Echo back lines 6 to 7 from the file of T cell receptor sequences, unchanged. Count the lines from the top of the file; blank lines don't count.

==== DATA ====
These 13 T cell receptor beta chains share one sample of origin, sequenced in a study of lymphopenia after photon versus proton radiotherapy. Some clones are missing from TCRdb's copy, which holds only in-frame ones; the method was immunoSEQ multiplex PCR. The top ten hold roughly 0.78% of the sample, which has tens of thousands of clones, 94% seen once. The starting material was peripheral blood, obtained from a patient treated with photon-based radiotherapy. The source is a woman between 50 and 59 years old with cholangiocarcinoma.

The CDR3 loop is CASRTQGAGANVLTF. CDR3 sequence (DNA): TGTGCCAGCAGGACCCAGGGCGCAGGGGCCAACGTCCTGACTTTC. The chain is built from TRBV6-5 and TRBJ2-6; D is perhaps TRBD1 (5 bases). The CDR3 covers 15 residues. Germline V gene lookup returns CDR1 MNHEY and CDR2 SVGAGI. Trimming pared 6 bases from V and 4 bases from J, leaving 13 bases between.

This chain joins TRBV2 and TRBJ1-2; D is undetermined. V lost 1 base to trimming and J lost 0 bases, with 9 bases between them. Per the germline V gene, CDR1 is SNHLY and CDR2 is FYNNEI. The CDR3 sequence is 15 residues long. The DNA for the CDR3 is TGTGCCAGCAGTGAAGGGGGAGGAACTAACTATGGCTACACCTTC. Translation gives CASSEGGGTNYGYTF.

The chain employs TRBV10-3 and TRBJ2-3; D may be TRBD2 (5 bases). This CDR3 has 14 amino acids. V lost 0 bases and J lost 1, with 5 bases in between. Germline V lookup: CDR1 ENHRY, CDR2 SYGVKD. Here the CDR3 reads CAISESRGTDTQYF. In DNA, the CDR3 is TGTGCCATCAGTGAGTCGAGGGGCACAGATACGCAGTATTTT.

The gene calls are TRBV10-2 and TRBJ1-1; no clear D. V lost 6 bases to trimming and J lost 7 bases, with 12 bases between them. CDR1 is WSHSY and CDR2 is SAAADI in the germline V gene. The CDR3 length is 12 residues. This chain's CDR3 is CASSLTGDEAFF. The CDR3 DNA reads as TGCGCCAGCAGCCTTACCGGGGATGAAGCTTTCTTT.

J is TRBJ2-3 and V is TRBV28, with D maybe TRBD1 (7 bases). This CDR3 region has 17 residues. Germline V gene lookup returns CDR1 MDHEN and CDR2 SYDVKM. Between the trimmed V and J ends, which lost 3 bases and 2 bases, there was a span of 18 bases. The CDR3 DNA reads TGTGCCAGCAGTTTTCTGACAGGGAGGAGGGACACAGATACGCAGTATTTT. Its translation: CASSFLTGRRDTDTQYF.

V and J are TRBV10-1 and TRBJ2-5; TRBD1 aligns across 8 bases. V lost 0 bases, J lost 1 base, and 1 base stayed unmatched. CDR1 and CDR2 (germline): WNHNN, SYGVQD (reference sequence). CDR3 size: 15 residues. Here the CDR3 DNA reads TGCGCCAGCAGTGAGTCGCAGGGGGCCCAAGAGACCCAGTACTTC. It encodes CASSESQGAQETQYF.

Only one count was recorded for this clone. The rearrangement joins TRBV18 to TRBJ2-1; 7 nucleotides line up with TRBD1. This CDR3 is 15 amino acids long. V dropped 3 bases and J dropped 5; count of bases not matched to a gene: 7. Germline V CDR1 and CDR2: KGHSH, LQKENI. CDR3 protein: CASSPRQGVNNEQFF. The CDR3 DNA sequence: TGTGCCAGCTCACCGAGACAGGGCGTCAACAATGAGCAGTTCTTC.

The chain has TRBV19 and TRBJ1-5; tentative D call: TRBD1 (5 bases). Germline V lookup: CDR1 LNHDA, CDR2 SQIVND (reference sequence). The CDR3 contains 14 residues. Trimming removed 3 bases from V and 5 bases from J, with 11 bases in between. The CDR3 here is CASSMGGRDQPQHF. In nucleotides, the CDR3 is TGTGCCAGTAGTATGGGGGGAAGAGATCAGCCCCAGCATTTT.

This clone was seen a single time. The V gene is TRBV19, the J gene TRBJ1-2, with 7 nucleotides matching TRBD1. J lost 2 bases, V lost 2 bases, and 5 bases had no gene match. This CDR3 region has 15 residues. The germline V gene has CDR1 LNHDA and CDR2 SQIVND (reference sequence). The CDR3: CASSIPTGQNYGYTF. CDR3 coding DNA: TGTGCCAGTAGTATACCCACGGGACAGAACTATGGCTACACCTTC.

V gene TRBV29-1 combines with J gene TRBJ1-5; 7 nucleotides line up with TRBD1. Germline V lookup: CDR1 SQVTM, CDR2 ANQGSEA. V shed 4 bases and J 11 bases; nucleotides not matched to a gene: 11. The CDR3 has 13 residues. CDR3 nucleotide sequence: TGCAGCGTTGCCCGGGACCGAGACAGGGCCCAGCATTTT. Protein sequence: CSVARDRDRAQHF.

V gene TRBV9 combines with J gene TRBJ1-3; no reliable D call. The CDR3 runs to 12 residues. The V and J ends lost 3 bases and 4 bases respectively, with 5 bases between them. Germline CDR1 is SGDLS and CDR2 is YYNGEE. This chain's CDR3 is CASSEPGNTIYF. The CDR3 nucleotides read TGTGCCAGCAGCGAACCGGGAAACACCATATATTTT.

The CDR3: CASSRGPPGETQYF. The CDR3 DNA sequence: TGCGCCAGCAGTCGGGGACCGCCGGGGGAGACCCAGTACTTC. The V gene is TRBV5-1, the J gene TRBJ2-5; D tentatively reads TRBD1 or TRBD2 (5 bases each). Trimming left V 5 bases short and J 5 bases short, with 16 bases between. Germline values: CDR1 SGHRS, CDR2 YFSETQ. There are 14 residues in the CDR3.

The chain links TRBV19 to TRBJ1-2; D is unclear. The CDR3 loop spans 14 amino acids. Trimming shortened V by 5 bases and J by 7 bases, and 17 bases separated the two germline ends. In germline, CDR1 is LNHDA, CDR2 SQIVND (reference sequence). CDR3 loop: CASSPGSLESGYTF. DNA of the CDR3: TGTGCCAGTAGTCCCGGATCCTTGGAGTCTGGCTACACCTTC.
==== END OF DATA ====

J is TRBJ2-3 and V is TRBV28, with D maybe TRBD1 (7 bases). This CDR3 region has 17 residues. Germline V gene lookup returns CDR1 MDHEN and CDR2 SYDVKM. Between the trimmed V and J ends, which lost 3 bases and 2 bases, there was a span of 18 bases. The CDR3 DNA reads TGTGCCAGCAGTTTTCTGACAGGGAGGAGGGACACAGATACGCAGTATTTT. Its translation: CASSFLTGRRDTDTQYF.

V and J are TRBV10-1 and TRBJ2-5; TRBD1 aligns across 8 bases. V lost 0 bases, J lost 1 base, and 1 base stayed unmatched. CDR1 and CDR2 (germline): WNHNN, SYGVQD (reference sequence). CDR3 size: 15 residues. Here the CDR3 DNA reads TGCGCCAGCAGTGAGTCGCAGGGGGCCCAAGAGACCCAGTACTTC. It encodes CASSESQGAQETQYF.